New York Magazine has released a cover story that will no doubt go down in history. Thirty-five of Bill Cosby's alleged sexual assault victims have come forward in a powerful and brave way. These 35 women have chosen to make their stories known after decades of being silent. Written by Noreen Malone of New York Magazine, the world is finally hearing the side of a tragic story that has been silenced for too long.
Among the list of women are Janice Dickinson and Beverly Johnson, who were both popular supermodels, as well as dozens of women who were part of the entertainment industry. Despite the magnitude of their allegations or their level of fame, these women have been shamed and silenced. Until now, that is, with this profile giving them a platform that has been a long time coming.
Each woman who has been interviewed by New York Magazine was given their own space in the article that links to their testimony. While each incident is separate and haunting in itself, they feel connected with one another. Joan Tarshis, one of the women interviewed, and an accuser, calls it a "sorrowful sisterhood."
The victims are the main focus of this piece, not the aggressor Bill Cosby, which many past articles have done. Cosby's accomplishments and his position of power were used to prevent these women from speaking out, but not any longer. "I feel more powerful than him," says Chelan Lasha. Lasha is an alleged victim who came forward just late last year.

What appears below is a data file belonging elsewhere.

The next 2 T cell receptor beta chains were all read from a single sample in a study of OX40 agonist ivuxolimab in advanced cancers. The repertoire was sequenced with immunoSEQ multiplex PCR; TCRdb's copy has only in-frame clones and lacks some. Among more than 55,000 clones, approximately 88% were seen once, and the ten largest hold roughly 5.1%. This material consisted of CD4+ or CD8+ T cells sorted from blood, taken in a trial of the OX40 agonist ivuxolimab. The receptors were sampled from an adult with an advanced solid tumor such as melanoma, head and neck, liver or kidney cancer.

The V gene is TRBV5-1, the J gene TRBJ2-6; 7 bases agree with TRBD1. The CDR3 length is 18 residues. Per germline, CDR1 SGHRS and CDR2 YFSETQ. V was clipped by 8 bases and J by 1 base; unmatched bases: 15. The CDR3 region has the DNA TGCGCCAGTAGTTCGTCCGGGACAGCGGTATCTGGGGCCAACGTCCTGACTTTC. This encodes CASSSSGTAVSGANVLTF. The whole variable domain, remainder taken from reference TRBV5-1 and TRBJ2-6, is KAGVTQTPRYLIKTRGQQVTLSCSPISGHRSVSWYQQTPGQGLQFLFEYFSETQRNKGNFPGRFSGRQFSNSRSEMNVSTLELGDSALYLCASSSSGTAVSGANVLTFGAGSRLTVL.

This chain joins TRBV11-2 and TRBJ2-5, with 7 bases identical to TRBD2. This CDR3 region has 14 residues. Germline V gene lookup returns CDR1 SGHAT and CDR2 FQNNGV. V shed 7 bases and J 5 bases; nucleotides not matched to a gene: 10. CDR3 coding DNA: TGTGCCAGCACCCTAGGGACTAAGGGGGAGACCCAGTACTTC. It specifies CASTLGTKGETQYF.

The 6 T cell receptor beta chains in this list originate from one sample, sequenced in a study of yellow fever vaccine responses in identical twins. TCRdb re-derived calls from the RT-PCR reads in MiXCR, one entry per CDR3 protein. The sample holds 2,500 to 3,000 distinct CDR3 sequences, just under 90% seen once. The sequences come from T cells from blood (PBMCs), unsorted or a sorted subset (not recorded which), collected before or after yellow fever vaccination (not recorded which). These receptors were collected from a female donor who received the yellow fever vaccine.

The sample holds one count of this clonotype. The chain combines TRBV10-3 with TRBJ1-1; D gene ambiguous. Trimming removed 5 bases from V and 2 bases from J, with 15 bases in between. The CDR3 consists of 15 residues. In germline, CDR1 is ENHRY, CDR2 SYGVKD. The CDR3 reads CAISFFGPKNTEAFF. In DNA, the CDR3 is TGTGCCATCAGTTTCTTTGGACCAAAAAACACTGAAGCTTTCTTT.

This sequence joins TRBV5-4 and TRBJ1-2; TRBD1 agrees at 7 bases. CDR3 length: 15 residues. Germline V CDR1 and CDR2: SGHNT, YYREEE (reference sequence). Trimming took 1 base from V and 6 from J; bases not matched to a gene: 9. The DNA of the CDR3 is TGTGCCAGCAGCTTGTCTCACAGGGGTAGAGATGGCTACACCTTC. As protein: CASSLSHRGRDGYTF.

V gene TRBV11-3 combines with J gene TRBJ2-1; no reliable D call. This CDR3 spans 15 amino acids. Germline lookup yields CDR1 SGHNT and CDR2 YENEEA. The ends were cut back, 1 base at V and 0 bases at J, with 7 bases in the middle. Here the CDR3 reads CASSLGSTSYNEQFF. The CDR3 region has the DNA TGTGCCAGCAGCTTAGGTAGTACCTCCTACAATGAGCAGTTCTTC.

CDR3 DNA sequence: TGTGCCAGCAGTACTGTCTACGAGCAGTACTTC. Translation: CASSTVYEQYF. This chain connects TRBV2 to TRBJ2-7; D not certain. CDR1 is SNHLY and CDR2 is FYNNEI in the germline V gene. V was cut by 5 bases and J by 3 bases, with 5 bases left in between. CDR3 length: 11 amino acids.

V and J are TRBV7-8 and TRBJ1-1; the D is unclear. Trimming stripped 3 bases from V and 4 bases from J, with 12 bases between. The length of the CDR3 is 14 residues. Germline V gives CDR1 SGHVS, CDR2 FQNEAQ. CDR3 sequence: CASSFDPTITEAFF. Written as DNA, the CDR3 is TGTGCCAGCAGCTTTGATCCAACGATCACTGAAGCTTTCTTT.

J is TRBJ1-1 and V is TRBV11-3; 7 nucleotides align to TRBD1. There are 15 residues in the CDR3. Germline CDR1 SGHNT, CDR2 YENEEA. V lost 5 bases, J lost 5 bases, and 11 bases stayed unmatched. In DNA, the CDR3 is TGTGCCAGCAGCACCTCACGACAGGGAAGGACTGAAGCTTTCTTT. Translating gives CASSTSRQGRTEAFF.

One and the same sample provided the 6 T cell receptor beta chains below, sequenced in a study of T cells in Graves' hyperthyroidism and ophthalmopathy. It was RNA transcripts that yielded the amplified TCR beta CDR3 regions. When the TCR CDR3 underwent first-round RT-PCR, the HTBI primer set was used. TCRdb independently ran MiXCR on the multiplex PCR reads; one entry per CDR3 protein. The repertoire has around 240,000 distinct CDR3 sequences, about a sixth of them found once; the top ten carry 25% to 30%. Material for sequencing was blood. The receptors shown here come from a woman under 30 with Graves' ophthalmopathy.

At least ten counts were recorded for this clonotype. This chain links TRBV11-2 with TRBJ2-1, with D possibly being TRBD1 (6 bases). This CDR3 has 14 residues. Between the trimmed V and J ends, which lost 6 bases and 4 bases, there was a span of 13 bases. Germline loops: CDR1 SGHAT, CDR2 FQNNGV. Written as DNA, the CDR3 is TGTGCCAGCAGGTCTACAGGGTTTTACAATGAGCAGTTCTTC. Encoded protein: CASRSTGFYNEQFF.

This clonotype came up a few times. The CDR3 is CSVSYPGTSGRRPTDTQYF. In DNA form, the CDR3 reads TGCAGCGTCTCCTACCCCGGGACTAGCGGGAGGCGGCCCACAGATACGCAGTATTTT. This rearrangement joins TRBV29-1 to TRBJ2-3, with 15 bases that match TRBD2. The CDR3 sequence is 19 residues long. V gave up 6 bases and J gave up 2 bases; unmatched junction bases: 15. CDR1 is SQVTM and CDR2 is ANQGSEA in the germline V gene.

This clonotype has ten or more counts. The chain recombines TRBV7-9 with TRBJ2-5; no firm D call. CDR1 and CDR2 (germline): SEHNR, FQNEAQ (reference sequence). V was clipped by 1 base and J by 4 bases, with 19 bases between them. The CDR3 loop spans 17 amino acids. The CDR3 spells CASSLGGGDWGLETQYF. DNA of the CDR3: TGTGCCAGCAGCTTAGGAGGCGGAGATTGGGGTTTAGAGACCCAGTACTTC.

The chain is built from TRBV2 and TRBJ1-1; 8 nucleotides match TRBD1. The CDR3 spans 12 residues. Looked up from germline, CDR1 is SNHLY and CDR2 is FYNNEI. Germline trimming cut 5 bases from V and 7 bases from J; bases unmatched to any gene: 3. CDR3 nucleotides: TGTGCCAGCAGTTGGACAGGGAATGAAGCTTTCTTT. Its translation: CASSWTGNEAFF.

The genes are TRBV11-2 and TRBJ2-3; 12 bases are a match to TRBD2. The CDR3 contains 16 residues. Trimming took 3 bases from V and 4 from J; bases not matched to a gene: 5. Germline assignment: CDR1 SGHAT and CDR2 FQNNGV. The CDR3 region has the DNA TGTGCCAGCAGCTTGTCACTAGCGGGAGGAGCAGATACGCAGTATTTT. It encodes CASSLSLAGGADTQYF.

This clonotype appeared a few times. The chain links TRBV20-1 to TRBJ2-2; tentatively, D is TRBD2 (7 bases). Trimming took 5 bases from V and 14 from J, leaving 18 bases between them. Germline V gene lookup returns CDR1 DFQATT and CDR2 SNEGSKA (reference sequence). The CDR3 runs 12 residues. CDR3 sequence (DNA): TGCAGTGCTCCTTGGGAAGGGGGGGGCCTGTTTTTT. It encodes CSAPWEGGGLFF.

Malone, the author of this piece, points out that while speaking up against sexual assault has in the past been taboo, times are changing. Including Hannibal Burress' viral stand-up bit about Cosby where he publicly calls him a rapist, and Emma Sulkowicz, the Columbia student who publicly protested against her alleged rapist, the article makes it clear that the narrative is making a shift.
This collaborative project between Noreen Malone and Amanda Demme makes its debut just a week after Cosby's deposition of Andrea Constand's case in 2005 was made to the public. In the deposition, Bill Cosby admits to using Quaaludes and giving them to the victims of his sexual advances, but is confident that his actions do not constitute as rape. While in 2005 it was clear that Cosby was able to control the media, Tamara Green says, "in 2015, we have social media."
Each woman's testimony is worth the read and should be the focal point in this story, rather than Cosby's downfall. Read the full piece here and stay follow PopWrapped for any breaking news or updates.